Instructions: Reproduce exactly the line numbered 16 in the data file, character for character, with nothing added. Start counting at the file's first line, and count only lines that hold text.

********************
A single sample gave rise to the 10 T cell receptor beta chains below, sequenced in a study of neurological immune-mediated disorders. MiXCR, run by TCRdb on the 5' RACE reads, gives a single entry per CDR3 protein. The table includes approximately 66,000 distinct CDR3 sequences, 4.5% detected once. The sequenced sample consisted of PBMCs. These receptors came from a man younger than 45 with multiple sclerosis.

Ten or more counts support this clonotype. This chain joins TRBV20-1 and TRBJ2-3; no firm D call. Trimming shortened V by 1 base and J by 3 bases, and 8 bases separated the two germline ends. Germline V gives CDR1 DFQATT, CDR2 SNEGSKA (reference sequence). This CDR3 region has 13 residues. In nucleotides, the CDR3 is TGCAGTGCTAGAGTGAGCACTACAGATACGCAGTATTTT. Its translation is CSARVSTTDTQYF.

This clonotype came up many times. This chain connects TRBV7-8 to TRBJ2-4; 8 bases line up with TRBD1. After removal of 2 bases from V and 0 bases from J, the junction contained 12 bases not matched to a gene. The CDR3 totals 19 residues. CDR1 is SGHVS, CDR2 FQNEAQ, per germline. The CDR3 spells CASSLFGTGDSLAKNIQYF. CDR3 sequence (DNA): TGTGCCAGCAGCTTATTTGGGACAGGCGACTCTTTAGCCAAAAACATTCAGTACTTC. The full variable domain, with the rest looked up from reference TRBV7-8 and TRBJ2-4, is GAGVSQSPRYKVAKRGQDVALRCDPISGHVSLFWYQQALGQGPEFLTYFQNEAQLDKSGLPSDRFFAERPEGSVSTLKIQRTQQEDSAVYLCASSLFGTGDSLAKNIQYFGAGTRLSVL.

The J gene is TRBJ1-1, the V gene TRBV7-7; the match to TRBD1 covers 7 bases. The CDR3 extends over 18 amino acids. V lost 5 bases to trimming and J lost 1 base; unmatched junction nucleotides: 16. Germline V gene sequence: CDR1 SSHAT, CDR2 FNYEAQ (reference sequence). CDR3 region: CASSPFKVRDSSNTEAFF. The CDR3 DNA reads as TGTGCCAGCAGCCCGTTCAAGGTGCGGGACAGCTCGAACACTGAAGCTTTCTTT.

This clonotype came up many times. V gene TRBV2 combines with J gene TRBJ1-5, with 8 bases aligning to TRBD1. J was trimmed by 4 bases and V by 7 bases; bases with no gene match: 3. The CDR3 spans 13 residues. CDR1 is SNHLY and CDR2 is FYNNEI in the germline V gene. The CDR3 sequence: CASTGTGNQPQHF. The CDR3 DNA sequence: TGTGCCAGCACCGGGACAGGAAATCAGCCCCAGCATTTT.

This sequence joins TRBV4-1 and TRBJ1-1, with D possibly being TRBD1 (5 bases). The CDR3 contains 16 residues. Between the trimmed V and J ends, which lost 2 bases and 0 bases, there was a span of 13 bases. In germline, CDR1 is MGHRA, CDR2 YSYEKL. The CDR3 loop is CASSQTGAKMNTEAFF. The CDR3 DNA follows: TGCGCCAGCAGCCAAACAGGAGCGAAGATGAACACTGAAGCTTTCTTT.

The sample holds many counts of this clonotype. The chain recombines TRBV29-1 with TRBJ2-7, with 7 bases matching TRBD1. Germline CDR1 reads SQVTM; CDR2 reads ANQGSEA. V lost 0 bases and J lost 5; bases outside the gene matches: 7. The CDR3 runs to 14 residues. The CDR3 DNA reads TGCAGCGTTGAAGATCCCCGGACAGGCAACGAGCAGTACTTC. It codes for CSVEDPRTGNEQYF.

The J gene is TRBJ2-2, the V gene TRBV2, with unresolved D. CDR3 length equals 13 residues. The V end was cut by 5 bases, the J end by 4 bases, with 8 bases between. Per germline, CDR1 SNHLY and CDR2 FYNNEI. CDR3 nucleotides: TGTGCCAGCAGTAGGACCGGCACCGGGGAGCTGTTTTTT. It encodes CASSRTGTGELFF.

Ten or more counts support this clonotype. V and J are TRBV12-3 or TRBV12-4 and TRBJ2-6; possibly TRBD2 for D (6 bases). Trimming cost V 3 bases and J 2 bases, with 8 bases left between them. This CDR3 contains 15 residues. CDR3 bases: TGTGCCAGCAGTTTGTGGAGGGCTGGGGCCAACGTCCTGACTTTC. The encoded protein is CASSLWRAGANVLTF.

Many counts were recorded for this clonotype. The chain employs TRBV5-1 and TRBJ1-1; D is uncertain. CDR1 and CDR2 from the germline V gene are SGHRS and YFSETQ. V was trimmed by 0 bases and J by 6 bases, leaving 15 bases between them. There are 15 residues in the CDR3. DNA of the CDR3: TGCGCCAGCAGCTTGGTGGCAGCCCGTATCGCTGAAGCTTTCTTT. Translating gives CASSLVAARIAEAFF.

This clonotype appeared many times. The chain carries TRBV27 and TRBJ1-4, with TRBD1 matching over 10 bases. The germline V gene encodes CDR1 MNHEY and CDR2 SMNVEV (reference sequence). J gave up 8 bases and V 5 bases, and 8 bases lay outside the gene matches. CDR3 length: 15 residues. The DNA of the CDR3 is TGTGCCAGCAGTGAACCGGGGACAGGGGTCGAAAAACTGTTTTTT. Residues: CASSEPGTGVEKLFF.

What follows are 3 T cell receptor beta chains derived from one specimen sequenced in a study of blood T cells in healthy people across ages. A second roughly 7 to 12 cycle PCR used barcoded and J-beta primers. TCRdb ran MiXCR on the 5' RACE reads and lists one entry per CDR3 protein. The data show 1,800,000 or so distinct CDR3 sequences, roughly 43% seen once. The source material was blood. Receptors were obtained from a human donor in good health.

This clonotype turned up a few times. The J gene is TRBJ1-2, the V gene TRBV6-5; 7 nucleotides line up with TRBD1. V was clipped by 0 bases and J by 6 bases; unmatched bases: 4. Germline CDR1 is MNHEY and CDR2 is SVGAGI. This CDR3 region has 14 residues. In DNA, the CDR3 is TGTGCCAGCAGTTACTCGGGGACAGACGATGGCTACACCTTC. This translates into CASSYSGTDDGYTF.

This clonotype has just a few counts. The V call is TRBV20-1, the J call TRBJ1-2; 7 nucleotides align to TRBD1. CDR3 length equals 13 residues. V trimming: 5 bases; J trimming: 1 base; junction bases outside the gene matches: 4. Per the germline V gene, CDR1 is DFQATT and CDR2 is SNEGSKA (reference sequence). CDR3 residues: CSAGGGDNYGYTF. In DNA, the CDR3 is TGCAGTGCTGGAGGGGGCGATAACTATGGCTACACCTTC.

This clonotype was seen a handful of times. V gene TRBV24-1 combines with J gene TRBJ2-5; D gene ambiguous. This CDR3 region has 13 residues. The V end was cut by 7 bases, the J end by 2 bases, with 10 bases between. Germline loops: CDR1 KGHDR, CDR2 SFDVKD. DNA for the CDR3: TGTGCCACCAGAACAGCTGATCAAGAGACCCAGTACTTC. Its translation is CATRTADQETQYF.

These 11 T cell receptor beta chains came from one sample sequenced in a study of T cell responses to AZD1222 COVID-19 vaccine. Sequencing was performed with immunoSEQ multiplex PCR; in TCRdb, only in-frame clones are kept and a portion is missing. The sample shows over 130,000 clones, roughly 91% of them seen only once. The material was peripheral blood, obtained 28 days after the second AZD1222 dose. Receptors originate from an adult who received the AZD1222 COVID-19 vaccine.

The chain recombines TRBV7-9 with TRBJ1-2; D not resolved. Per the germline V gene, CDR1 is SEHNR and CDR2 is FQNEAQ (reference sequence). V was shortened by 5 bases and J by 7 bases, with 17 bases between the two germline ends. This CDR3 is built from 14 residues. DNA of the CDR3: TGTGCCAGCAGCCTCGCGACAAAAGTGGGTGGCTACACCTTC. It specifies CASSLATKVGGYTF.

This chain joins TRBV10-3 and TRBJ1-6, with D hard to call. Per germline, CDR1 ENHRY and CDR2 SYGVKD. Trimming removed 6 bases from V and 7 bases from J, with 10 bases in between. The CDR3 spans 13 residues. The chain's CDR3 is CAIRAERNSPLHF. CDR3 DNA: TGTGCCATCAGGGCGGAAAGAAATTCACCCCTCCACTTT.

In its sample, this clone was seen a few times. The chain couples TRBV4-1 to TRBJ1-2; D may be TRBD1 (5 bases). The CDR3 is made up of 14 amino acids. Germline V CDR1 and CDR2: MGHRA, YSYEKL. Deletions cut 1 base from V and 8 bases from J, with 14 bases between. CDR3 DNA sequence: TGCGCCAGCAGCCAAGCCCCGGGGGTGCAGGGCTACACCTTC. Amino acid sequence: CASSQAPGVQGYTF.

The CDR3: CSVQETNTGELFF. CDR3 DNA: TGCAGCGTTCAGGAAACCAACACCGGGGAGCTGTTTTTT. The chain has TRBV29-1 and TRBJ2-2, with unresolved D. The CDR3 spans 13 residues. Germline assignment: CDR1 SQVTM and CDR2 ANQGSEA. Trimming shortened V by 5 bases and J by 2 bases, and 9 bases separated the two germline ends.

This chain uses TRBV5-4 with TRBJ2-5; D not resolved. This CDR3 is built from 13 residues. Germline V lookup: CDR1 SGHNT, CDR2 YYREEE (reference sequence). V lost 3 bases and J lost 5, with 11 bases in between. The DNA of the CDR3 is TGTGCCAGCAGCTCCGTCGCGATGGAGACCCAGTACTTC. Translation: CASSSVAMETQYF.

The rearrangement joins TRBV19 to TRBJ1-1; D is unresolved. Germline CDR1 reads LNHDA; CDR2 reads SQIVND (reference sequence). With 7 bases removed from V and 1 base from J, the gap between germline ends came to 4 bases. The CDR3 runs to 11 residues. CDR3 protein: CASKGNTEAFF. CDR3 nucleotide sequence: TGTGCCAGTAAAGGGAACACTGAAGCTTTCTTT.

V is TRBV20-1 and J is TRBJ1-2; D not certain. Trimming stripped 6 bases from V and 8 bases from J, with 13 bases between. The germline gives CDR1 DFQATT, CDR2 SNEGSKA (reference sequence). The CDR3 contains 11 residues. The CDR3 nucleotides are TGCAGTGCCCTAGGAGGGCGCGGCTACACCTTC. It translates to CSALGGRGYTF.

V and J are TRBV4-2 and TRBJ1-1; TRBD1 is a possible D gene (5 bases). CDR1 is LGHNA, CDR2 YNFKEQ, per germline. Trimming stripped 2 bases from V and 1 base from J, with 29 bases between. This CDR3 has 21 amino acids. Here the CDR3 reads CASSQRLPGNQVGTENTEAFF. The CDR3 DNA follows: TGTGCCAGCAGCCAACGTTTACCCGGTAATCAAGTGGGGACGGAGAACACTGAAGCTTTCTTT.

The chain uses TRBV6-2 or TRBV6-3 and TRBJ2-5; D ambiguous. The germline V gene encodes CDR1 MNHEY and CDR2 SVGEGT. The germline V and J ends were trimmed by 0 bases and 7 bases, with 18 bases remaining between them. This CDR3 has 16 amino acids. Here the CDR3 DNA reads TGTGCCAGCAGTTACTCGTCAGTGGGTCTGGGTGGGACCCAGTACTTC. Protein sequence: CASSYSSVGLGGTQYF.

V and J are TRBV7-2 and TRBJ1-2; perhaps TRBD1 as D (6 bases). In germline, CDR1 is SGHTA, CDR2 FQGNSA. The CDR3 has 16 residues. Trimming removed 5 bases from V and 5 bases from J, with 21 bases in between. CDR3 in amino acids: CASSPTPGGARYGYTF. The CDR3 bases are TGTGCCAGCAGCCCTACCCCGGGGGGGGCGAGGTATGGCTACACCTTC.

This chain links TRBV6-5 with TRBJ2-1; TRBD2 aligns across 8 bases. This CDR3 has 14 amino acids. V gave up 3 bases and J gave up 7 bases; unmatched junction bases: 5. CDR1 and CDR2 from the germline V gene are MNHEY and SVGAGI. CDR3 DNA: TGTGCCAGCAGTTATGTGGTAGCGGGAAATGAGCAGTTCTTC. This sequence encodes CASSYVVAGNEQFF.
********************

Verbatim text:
These 11 T cell receptor beta chains came from one sample sequenced in a study of T cell responses to AZD1222 COVID-19 vaccine. Sequencing was performed with immunoSEQ multiplex PCR; in TCRdb, only in-frame clones are kept and a portion is missing. The sample shows over 130,000 clones, roughly 91% of them seen only once. The material was peripheral blood, obtained 28 days after the second AZD1222 dose. Receptors originate from an adult who received the AZD1222 COVID-19 vaccine.